It's most unfortunate that Never Let Me Go was completely shut out of this year's oscar race, because it was extremely deserving in a good number of categories, including Best Actress, Best Supporting Actor, Best Adapted Screenplay, Best Director and Best Picture. It is a most exquisite piece of artistic cinema, and a must see for fans of both dramatic and science fiction storytelling. And Ishiguro himself has praised the film immensely, which is definitely saying something!
All in all, this is a first rate HD presentation from Fox. The early scenes at Hailsham seem to carry a slightly dimmer look to them when compared to the rest of the film, though that may have been an artistic intention. The scenery established in this film is captured gorgeously in the 1080p, which is more or less expected when the setting is the English countryside...even if it's an alternate reality. A sequence set on a luxurious seaside dock is a thing of stunning visual beauty, as only Blu-ray can provide. And the film's final moment with a character gazing into a sunset is rendered most effectively!
Though strictly a dialogue driven film, the DTS HD mix is nonetheless superb! Every bit of the dialogue is delivered through the channels tremendously well, and that's key for a film like this. Rachel Portman's elegant music score is also a definite highlight of the presentation. Several set pieces allow some very nice surround sound pick up as far as background noise and sounds within the environment are concerned. A well handled sound mix that enhances this powerful drama from beginning to end!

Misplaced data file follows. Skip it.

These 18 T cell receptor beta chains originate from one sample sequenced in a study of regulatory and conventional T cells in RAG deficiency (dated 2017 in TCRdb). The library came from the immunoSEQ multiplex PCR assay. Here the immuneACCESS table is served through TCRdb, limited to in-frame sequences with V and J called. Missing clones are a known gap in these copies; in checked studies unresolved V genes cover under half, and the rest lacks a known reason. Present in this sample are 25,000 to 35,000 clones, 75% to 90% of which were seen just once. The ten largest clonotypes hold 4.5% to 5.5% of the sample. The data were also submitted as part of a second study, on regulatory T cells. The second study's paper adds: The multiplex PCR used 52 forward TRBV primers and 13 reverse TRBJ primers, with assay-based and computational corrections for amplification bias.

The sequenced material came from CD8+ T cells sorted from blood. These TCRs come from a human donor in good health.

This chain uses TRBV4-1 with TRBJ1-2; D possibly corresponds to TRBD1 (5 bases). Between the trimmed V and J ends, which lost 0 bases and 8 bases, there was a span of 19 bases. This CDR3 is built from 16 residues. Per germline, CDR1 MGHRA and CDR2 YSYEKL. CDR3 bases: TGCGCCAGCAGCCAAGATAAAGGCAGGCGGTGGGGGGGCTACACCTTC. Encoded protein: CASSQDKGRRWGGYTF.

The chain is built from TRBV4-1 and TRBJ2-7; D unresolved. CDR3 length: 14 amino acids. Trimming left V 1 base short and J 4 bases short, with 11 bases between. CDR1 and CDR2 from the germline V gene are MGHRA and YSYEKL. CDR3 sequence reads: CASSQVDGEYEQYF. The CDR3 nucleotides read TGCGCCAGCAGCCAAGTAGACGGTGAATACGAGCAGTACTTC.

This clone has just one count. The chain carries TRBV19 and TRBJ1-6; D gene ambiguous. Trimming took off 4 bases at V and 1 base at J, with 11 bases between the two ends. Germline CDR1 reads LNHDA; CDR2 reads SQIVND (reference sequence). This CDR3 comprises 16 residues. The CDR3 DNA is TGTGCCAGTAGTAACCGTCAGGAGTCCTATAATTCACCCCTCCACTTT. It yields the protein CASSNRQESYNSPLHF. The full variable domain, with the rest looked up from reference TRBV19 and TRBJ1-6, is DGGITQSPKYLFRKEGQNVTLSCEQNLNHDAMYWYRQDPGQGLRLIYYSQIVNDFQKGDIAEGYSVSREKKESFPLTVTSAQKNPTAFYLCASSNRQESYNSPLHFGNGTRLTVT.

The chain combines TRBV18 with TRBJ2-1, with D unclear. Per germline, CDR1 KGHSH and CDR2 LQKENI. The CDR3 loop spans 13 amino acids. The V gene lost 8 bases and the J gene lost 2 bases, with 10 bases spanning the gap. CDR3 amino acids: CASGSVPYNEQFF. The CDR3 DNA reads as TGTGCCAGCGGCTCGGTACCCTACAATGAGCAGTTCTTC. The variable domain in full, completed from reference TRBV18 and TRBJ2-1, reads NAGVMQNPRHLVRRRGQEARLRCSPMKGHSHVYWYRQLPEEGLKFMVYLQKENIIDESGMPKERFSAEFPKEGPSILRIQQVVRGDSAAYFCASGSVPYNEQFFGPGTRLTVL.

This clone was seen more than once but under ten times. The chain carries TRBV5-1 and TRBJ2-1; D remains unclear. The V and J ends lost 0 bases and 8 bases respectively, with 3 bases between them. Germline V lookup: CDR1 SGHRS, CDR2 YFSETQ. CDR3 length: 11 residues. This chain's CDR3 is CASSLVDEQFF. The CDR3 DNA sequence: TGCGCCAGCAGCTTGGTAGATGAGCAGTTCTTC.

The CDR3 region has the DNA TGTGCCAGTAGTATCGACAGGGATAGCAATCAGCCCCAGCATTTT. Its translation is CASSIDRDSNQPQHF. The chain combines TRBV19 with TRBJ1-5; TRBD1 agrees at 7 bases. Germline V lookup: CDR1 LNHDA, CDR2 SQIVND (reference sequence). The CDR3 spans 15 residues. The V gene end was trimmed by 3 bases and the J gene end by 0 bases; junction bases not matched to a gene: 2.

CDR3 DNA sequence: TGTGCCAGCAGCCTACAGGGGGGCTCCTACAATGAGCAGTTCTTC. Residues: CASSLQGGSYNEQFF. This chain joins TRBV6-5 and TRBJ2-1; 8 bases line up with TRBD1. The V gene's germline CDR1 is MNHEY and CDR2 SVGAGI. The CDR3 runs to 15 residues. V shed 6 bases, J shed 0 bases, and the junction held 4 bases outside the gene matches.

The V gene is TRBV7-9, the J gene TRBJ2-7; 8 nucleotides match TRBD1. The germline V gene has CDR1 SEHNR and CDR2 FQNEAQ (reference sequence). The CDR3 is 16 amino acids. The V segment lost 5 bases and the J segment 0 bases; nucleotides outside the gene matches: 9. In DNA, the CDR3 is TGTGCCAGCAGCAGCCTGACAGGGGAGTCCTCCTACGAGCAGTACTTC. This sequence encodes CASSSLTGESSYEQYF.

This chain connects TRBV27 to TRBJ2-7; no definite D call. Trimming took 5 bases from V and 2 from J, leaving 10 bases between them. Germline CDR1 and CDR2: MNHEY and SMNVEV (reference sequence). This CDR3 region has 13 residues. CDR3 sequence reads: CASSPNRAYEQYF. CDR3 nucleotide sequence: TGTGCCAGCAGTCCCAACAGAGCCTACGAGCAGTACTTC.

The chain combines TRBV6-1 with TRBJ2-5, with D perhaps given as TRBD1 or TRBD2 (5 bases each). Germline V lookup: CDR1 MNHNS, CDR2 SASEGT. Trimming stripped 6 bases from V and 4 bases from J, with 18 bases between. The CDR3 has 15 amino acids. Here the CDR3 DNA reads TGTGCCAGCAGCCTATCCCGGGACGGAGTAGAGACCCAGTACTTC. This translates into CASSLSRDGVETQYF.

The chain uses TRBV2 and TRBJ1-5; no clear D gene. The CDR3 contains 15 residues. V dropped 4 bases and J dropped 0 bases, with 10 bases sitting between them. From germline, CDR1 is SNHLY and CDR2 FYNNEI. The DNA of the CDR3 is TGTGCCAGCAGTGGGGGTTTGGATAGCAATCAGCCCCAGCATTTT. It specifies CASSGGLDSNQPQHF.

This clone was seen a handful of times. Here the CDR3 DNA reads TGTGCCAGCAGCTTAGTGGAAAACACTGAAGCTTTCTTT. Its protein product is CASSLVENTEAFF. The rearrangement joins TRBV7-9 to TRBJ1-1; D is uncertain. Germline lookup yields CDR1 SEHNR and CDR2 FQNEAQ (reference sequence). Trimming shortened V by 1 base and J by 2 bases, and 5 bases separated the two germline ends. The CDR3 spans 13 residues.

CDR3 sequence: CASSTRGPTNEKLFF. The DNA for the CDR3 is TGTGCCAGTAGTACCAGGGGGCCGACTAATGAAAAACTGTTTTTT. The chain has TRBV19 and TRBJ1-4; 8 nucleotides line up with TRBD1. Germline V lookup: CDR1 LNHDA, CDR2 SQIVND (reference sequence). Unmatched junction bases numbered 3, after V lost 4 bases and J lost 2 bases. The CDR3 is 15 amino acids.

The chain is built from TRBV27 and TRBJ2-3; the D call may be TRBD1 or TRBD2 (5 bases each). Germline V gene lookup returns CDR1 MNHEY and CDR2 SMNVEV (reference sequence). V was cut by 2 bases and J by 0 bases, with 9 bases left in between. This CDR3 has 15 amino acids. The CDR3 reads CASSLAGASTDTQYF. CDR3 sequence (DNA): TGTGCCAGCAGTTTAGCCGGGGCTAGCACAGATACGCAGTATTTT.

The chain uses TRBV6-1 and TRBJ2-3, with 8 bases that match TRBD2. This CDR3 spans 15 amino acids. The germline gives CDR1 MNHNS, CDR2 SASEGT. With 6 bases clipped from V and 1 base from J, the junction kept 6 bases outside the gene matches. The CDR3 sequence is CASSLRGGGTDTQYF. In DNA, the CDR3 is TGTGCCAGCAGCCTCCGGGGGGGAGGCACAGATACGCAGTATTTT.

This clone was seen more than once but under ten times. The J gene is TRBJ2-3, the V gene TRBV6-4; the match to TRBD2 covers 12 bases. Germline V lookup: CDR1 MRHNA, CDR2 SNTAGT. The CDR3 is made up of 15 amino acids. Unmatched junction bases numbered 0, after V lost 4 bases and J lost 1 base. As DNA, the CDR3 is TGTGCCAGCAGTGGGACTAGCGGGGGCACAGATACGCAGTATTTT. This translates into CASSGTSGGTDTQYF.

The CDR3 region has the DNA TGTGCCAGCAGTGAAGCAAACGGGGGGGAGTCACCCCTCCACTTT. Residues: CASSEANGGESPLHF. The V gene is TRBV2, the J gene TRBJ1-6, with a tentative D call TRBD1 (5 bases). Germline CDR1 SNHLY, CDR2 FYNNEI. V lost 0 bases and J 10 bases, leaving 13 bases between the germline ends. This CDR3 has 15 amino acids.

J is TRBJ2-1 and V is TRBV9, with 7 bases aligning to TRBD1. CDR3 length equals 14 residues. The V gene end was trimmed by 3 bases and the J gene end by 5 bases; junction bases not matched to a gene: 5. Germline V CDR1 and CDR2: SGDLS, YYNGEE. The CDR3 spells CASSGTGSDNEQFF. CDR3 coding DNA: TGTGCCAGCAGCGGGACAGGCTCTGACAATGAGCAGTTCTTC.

Included is a half hour documentary titled “The Secrets of Never Let Me Go”, which feature interviews from cast and crew members, as well as novelist Ishiguro. Also featured is a collection of On-Set Photography from Mark Romanek, as well as a gallery of the artwork created by Tommy in the movie and a graphics campaign for both the National Donor Programme and Hailsham.
The unique premise of Never Let Me Go and the people involved with it were what initially hooked me into wanting to see it. I never expected to experience one of the most emotionally gripping and heartbreaking films I'd ever seen. For a single film to be like that while dealing with so many effective themes, all with the use a subtle sci-fi backdrop is, in my book, something of a unique accomplishment. This is one of 2010's very best films, and it has motivated me to want to read the original novel!